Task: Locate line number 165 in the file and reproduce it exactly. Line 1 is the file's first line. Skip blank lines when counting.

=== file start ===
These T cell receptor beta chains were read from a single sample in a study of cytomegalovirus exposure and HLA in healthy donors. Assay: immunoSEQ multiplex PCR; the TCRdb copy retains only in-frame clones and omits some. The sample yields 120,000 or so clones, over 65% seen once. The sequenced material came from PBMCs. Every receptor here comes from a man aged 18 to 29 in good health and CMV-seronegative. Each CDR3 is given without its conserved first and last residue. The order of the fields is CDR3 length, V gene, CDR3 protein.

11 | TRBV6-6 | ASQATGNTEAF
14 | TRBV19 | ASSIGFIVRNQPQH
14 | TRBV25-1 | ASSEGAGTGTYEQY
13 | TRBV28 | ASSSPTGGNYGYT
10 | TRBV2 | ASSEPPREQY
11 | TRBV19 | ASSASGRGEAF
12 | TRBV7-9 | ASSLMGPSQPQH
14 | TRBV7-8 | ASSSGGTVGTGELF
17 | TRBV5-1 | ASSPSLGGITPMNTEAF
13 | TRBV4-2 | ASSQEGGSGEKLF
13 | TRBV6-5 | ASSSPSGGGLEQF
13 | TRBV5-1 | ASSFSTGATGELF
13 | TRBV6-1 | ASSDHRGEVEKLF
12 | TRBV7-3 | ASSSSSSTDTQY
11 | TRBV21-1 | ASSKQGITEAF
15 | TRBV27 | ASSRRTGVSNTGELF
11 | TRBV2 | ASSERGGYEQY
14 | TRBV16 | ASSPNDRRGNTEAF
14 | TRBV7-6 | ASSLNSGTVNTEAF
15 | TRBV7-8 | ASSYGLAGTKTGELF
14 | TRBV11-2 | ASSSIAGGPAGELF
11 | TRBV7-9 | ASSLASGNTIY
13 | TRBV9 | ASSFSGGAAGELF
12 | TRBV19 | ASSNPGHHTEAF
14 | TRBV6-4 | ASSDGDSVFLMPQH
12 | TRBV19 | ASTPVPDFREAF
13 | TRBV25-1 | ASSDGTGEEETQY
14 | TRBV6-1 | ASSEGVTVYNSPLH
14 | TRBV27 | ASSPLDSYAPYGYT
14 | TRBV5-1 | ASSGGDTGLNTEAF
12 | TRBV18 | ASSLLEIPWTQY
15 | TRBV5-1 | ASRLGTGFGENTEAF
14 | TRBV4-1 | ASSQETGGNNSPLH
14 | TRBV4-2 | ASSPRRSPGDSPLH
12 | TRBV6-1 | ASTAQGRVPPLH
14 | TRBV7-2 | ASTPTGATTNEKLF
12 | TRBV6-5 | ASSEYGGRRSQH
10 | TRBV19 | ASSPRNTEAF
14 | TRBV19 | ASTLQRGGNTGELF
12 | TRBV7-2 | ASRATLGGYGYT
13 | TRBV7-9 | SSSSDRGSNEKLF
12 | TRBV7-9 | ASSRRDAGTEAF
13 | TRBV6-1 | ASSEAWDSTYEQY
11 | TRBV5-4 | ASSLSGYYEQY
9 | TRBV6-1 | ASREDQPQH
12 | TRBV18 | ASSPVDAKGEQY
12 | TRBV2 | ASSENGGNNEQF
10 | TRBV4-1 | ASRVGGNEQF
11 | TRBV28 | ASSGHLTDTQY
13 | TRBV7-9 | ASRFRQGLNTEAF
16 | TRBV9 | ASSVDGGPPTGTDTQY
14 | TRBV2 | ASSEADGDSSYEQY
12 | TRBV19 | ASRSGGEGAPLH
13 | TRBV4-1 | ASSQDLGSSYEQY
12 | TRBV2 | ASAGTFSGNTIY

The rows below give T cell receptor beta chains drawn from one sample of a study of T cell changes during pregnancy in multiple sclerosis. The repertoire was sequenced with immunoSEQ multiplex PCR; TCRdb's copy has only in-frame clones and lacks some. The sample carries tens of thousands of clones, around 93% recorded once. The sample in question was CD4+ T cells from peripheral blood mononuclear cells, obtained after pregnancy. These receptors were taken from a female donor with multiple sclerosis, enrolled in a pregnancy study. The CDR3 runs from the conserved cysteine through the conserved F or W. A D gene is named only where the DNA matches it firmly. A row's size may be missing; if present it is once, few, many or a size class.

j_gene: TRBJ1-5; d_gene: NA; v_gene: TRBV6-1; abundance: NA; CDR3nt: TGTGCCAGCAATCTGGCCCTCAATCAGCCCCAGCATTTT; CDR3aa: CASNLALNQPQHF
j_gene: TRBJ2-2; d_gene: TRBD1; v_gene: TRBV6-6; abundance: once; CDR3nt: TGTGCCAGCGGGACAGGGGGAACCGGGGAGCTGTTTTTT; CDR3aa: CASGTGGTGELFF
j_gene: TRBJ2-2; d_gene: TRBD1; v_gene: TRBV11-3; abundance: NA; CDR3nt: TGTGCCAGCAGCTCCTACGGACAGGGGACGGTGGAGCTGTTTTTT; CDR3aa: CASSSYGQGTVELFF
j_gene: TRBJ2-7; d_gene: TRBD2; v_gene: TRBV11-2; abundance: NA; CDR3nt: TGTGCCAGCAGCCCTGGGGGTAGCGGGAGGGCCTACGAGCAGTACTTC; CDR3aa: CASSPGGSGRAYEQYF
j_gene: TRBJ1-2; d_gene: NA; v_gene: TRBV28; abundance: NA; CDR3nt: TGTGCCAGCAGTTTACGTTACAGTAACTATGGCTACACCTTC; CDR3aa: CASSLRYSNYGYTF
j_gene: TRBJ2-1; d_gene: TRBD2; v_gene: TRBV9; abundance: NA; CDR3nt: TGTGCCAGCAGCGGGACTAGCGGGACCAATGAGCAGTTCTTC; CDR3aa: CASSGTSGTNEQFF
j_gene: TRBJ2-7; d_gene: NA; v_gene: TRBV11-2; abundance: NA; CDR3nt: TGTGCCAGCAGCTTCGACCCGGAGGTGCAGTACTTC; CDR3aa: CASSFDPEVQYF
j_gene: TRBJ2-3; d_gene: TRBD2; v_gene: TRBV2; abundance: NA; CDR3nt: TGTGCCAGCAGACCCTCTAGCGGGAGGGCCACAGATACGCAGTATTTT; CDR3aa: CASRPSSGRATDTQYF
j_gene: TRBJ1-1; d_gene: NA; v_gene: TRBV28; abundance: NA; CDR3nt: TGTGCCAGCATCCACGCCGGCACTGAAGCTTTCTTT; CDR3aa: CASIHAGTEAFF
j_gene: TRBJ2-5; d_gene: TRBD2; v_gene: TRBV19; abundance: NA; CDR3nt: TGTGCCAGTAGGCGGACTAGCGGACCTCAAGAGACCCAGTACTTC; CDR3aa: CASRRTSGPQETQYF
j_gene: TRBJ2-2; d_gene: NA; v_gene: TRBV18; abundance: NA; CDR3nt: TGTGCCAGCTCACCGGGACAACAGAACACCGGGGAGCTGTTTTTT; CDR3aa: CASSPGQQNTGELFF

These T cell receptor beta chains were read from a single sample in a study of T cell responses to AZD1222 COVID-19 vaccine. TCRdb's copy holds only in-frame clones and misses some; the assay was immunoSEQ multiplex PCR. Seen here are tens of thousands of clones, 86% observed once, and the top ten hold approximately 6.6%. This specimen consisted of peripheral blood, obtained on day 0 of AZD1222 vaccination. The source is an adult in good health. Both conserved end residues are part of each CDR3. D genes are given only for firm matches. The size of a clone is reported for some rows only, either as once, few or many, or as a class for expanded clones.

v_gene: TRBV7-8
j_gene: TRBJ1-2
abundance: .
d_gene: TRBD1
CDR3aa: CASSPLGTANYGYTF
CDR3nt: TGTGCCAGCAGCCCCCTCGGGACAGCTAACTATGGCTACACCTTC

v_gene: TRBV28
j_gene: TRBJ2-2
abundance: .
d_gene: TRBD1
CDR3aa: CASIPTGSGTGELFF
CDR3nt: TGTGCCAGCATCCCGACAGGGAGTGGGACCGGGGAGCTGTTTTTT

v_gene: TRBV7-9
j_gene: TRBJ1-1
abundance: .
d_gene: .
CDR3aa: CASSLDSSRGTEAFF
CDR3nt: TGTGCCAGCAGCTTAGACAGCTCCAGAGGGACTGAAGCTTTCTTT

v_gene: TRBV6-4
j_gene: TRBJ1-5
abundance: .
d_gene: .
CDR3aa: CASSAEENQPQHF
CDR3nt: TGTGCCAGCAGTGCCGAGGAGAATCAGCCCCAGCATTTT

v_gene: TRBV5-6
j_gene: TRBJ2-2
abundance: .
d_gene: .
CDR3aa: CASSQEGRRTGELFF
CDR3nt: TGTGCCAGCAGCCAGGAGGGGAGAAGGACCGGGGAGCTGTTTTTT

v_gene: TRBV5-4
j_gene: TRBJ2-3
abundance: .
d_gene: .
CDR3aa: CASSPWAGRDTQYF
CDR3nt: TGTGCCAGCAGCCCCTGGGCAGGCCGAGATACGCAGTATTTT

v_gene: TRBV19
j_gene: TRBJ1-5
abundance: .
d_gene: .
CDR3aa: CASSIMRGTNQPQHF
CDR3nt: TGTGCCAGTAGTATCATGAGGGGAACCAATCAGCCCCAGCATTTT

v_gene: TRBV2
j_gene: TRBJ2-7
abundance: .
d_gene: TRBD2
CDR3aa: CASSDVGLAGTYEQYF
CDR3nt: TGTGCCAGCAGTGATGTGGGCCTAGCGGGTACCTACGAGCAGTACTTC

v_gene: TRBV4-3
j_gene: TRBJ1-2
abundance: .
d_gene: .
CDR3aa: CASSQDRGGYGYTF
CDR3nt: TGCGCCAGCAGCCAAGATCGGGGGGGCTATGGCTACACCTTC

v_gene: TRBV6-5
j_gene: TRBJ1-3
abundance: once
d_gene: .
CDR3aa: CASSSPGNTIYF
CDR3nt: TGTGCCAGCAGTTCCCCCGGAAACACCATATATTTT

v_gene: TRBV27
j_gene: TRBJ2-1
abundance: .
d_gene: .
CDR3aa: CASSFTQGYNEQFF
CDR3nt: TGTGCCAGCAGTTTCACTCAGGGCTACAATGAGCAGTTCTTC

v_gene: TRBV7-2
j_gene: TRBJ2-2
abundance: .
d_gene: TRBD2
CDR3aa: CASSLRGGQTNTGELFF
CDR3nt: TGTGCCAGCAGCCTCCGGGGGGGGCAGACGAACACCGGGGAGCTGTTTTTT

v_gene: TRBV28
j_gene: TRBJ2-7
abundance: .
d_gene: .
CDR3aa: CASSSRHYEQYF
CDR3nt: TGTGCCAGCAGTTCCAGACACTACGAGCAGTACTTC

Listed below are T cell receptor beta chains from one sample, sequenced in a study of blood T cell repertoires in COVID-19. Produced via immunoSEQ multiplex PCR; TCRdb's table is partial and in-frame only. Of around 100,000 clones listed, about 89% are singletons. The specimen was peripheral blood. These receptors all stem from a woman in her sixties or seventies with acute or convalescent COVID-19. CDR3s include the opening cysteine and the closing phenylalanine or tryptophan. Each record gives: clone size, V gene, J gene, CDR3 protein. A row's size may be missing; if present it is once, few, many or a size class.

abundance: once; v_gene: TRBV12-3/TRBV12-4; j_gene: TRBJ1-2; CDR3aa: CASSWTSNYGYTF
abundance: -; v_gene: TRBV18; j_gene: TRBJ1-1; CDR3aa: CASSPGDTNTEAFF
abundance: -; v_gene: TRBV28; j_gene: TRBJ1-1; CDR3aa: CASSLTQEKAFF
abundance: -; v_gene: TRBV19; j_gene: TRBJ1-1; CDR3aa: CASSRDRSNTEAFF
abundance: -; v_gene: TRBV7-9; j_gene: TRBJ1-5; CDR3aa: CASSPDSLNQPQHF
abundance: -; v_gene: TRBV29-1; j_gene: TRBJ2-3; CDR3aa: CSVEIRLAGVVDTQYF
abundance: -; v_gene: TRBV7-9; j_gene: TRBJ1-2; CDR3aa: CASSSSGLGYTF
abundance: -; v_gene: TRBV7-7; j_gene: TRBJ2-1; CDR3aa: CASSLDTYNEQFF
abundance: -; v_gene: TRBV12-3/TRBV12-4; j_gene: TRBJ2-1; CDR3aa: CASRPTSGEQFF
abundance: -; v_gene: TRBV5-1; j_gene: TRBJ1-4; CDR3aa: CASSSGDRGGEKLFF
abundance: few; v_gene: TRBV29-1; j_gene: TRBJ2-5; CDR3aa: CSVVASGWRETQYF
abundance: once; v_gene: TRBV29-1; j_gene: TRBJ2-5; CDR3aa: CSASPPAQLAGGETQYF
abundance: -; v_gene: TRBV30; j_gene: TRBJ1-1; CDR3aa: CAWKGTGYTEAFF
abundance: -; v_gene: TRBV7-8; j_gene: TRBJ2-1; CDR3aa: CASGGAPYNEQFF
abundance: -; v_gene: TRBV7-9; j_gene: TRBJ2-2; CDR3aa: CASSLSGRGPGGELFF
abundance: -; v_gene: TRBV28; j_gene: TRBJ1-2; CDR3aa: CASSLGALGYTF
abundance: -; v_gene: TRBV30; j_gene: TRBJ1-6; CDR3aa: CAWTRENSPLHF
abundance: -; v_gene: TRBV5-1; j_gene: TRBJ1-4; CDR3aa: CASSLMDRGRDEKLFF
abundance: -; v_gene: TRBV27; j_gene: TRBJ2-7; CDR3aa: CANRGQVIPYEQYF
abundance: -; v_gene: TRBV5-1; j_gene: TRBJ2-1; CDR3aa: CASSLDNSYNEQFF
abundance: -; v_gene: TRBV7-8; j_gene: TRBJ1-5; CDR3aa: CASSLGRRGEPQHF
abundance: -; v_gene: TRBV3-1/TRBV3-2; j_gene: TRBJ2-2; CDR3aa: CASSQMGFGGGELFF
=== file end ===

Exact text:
abundance: -; v_gene: TRBV30; j_gene: TRBJ1-6; CDR3aa: CAWTRENSPLHF